Onshore Power Supply in harbours
Since its start in 2009, Danish company Powercon has become one of the leading firms in offering solutions for conversion from one power frequency level to another in multi-megawatt power systems, applicable e.g. in specialized solutions for wind turbine systems.
When vessels and ships dock at quayside, they utilize large amounts of energy and power to sustain operation. Currently, mainly auxiliary engines driven by diesel or marine gas oil generate this power. Large cruise ships’ auxiliary power usage at quayside can be up to 20 MW, comparable to the electrical power consumption of a small northern European city with 10.000 inhabitants. It is therefore a dire question of making this supply of energy more efficient and with a lower carbon footprint. Higher taxes levied on onshore power compared to auxiliary engine supply of power, has been contributing to the lack of incentive to convert to OPS – a problem that has now been targeted by the European Commission.
Based on their existing product MobilePC, a 20 ft container serving as compacted conversion station aimed for usage in the wind turbine sector, Powercon has now developed a novel OPS solution. The successful employment of MobilePC over past years has proven the technology and brought a mobile, low cost conversion solution to its end-users. The OPS solution based on MobilePC can completely restructure the way energy is supplied at quayside, benefitting end-users not only by lowering cost but also through less emissions and greener energy use.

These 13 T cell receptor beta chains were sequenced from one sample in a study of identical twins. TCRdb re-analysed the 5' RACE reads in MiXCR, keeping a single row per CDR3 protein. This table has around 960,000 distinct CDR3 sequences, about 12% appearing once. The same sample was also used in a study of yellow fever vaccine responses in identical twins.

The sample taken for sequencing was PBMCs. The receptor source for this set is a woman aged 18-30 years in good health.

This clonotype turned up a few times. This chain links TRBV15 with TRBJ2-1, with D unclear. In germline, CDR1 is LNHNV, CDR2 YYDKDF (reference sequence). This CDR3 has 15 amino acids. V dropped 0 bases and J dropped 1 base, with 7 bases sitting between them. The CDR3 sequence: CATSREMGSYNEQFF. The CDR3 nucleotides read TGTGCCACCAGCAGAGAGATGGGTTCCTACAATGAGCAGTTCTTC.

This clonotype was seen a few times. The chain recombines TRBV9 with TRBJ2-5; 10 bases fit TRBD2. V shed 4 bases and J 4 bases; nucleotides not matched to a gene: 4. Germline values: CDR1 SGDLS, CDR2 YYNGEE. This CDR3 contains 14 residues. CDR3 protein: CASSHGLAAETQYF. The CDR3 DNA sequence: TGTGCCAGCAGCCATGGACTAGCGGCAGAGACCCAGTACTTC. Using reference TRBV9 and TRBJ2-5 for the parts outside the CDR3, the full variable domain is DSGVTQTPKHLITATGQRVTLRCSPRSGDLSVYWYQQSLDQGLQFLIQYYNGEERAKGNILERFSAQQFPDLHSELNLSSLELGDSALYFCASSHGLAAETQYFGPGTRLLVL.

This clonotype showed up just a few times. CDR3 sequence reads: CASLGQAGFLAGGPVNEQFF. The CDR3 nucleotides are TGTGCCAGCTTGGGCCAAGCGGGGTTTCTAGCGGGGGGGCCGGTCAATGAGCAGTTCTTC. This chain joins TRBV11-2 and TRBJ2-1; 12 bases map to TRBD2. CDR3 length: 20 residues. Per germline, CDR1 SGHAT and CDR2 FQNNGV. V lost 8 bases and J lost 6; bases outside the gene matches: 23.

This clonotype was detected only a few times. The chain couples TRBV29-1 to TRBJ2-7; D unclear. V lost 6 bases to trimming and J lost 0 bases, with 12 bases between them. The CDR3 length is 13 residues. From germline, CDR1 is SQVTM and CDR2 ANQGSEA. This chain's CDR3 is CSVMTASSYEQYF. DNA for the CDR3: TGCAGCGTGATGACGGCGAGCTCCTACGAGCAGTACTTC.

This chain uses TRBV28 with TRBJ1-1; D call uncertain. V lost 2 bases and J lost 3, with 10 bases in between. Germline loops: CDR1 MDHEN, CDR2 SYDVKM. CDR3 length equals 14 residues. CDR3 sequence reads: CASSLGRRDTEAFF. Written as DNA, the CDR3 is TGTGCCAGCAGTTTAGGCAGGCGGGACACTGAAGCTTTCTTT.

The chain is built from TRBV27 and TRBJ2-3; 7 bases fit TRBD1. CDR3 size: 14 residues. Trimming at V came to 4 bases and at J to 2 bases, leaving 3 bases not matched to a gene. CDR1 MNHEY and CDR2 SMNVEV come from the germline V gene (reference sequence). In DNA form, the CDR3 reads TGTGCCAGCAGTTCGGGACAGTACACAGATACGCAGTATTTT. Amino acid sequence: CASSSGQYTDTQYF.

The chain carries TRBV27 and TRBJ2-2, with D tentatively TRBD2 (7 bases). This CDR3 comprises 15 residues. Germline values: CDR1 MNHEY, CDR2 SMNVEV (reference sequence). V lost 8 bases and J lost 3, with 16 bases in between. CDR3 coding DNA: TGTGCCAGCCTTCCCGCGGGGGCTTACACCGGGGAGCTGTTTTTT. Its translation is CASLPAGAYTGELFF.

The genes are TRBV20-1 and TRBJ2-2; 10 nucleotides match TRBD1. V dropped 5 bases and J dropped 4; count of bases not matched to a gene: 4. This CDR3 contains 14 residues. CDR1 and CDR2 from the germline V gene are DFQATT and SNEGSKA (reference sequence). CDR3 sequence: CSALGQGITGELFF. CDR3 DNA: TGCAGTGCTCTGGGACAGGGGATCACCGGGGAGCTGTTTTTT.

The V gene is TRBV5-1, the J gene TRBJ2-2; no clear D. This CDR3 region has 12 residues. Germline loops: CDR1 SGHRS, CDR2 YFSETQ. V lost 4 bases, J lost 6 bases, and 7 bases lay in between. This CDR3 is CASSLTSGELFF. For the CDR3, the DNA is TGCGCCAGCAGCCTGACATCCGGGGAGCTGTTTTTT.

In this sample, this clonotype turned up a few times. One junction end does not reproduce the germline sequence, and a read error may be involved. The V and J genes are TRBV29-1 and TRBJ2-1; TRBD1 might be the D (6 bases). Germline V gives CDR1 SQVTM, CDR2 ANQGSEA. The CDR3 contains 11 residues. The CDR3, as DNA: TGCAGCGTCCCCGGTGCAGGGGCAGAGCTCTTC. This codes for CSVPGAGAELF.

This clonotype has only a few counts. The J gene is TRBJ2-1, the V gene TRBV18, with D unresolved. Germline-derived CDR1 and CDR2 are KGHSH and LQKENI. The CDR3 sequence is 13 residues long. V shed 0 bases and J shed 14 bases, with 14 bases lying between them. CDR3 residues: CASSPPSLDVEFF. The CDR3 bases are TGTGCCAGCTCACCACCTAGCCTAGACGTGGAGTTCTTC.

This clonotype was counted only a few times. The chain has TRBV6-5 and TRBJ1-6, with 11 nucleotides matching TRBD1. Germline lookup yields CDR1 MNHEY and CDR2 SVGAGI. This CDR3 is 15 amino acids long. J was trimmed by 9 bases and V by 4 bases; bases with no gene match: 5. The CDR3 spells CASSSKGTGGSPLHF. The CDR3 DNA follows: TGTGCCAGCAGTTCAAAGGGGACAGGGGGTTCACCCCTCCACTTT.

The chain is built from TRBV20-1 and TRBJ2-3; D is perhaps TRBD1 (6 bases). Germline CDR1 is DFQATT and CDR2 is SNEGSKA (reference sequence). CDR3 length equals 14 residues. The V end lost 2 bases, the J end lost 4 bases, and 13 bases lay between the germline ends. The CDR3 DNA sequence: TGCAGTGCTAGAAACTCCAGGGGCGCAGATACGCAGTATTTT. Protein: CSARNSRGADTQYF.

Innovayt helped Powercon obtain funding from EU’s SME Instrument Phase 1 for a feasibility study into the maturation of the solution for onshore power supply. Following this, Innovayt helped secure a substantial grant for Powercon of 2.5 million Euro from the SME Instrument Phase 2 for a large-scale demonstration of the solution at the Port of Kristiansand in Norway.
Peter Castberg Knudsen, Mechanical Designer at Powercon, says: “Originally, we tried applying for the SME Instrument ourselves, but had to realise that – with the high competition level in this instrument – we needed some external assistance to improve the presentation of our project idea. The help from Innovayt has now led to two successful proposals, enabling us to go further with our OPS project.”